For veterans with post war challenges, pain killers carry risks.

by | Mar 9, 2012

The following quote from the above link is from The New York Times Friday, March 9, 2012.  AT War, Notes From the Front Lines.

“Veterans with post-traumatic stress disorder are more likely to be prescribed opioid pain killers than other veterans with pain problems and more likely to use the opiates in risky ways, according to a study published Wednesday by the Department of Veterans Affairs.

The study, published in the Journal of the American Medical Association, also found that veterans returning from Iraq and Afghanistan who were prescribed opiates for pain – and particularly those with post-traumatic stress disorder — had a higher prevalence of “adverse clinical outcomes,” like overdoses, self-inflicted injuries and injuries caused by accidents or fighting.”

I have recently weaned myself away from pain killers after extended use following multiple surgeries over several years.  It was easy to continue taking these prescriptions believing that my pain would never go away even after all the surgeries to fuse bones and replace joints were in my past.  But pain killers eventually become ineffective and cause side effects that can be troublesome over time, including aggressive and irritable behaviors.  Weaning away from pain killers takes a few weeks at the very least with several months of  physical adjustments to relearn how your body feels naturally without the numbing effects of opiates or narcotics.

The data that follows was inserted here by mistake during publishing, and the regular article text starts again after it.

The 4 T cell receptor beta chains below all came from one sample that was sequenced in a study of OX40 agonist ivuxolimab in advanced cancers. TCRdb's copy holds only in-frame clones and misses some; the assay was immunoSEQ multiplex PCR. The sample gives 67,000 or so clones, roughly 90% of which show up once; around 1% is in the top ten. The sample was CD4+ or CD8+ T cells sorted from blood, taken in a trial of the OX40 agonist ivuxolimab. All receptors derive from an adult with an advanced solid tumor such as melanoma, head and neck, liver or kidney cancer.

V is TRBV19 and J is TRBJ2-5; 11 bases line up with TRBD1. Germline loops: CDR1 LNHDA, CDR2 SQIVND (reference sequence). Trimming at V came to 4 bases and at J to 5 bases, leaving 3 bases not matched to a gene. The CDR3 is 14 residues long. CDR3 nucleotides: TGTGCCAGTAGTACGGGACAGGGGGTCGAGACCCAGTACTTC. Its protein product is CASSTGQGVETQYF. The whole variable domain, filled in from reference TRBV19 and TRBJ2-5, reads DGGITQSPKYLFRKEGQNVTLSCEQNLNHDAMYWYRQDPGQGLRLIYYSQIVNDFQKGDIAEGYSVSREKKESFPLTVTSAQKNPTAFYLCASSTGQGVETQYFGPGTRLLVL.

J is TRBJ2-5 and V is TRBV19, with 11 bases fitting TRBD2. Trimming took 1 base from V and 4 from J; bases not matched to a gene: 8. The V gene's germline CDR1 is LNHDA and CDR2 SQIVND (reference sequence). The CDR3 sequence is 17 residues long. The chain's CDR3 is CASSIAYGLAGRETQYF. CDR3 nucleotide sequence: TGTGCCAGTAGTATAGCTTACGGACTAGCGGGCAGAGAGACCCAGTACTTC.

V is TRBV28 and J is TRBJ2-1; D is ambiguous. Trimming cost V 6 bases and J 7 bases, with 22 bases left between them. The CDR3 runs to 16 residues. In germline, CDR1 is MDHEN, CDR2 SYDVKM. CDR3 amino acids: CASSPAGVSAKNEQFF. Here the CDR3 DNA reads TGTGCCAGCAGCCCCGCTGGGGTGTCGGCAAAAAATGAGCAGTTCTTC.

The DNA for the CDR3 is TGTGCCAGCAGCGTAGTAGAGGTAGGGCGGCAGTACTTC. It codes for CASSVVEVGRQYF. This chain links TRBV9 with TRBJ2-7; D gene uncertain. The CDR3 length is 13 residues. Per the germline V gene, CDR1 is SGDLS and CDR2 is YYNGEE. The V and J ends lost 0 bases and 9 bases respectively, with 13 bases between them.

The transition has been worth all the effort!  I feel much better and in control of my own feelings.  And guess what?  Ibuprofen actually works without the influence of  narcotics!

Steve Sparks
Reconciliation: A Son’s Story

About the author

Steve Sparks is a retired information technology sales and marketing executive with over 35 years of industry experience, including a Bachelors’ in Management from St. Mary’s College. His creative outlet is as a non-fiction author, writing about his roots as a post-WWII US Navy military child growing up in the 1950s-1960s.
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